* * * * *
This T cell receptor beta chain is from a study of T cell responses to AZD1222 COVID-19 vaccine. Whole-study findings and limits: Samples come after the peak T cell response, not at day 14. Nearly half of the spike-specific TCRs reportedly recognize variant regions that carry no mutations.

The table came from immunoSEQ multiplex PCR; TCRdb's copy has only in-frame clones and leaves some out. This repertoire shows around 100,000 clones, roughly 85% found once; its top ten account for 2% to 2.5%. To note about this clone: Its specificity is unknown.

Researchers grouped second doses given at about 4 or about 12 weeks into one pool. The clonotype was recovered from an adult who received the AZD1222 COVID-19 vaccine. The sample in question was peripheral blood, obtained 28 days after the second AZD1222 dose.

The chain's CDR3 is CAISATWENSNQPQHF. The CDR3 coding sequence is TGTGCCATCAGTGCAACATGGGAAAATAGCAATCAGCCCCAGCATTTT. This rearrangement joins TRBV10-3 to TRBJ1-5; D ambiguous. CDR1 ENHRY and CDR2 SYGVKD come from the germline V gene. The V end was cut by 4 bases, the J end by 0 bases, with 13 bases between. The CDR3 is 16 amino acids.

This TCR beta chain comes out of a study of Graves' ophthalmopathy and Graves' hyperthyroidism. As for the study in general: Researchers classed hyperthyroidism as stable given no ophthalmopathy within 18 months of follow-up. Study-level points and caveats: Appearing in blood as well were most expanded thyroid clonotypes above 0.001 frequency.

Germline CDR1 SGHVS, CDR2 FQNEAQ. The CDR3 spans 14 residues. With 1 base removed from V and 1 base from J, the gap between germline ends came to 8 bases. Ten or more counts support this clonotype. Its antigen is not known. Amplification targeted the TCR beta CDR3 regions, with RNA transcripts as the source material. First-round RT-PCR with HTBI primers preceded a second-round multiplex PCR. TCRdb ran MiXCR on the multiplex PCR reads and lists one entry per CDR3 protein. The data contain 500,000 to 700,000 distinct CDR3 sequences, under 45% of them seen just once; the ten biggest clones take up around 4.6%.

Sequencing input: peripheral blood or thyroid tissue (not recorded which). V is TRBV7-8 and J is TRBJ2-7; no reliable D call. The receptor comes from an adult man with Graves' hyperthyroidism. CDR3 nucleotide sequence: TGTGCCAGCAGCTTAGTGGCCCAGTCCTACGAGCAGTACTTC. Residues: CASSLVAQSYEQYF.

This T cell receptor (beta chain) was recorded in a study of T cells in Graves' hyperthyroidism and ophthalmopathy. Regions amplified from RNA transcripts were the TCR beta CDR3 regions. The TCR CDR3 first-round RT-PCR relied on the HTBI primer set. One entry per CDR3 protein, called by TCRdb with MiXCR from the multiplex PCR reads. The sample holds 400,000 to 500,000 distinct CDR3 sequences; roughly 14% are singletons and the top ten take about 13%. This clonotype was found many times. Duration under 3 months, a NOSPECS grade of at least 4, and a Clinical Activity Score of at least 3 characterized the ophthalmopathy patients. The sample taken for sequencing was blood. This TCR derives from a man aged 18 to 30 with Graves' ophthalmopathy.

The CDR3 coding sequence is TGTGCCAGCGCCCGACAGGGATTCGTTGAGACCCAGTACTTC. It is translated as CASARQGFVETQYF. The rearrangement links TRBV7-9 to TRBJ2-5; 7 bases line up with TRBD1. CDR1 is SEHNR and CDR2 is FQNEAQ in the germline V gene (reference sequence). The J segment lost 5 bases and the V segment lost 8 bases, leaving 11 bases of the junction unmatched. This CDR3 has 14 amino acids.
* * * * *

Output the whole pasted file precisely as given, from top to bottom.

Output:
This T cell receptor beta chain is from a study of T cell responses to AZD1222 COVID-19 vaccine. Whole-study findings and limits: Samples come after the peak T cell response, not at day 14. Nearly half of the spike-specific TCRs reportedly recognize variant regions that carry no mutations.

The table came from immunoSEQ multiplex PCR; TCRdb's copy has only in-frame clones and leaves some out. This repertoire shows around 100,000 clones, roughly 85% found once; its top ten account for 2% to 2.5%. To note about this clone: Its specificity is unknown.

Researchers grouped second doses given at about 4 or about 12 weeks into one pool. The clonotype was recovered from an adult who received the AZD1222 COVID-19 vaccine. The sample in question was peripheral blood, obtained 28 days after the second AZD1222 dose.

The chain's CDR3 is CAISATWENSNQPQHF. The CDR3 coding sequence is TGTGCCATCAGTGCAACATGGGAAAATAGCAATCAGCCCCAGCATTTT. This rearrangement joins TRBV10-3 to TRBJ1-5; D ambiguous. CDR1 ENHRY and CDR2 SYGVKD come from the germline V gene. The V end was cut by 4 bases, the J end by 0 bases, with 13 bases between. The CDR3 is 16 amino acids.

This TCR beta chain comes out of a study of Graves' ophthalmopathy and Graves' hyperthyroidism. As for the study in general: Researchers classed hyperthyroidism as stable given no ophthalmopathy within 18 months of follow-up. Study-level points and caveats: Appearing in blood as well were most expanded thyroid clonotypes above 0.001 frequency.

Germline CDR1 SGHVS, CDR2 FQNEAQ. The CDR3 spans 14 residues. With 1 base removed from V and 1 base from J, the gap between germline ends came to 8 bases. Ten or more counts support this clonotype. Its antigen is not known. Amplification targeted the TCR beta CDR3 regions, with RNA transcripts as the source material. First-round RT-PCR with HTBI primers preceded a second-round multiplex PCR. TCRdb ran MiXCR on the multiplex PCR reads and lists one entry per CDR3 protein. The data contain 500,000 to 700,000 distinct CDR3 sequences, under 45% of them seen just once; the ten biggest clones take up around 4.6%.

Sequencing input: peripheral blood or thyroid tissue (not recorded which). V is TRBV7-8 and J is TRBJ2-7; no reliable D call. The receptor comes from an adult man with Graves' hyperthyroidism. CDR3 nucleotide sequence: TGTGCCAGCAGCTTAGTGGCCCAGTCCTACGAGCAGTACTTC. Residues: CASSLVAQSYEQYF.

This T cell receptor (beta chain) was recorded in a study of T cells in Graves' hyperthyroidism and ophthalmopathy. Regions amplified from RNA transcripts were the TCR beta CDR3 regions. The TCR CDR3 first-round RT-PCR relied on the HTBI primer set. One entry per CDR3 protein, called by TCRdb with MiXCR from the multiplex PCR reads. The sample holds 400,000 to 500,000 distinct CDR3 sequences; roughly 14% are singletons and the top ten take about 13%. This clonotype was found many times. Duration under 3 months, a NOSPECS grade of at least 4, and a Clinical Activity Score of at least 3 characterized the ophthalmopathy patients. The sample taken for sequencing was blood. This TCR derives from a man aged 18 to 30 with Graves' ophthalmopathy.

The CDR3 coding sequence is TGTGCCAGCGCCCGACAGGGATTCGTTGAGACCCAGTACTTC. It is translated as CASARQGFVETQYF. The rearrangement links TRBV7-9 to TRBJ2-5; 7 bases line up with TRBD1. CDR1 is SEHNR and CDR2 is FQNEAQ in the germline V gene (reference sequence). The J segment lost 5 bases and the V segment lost 8 bases, leaving 11 bases of the junction unmatched. This CDR3 has 14 amino acids.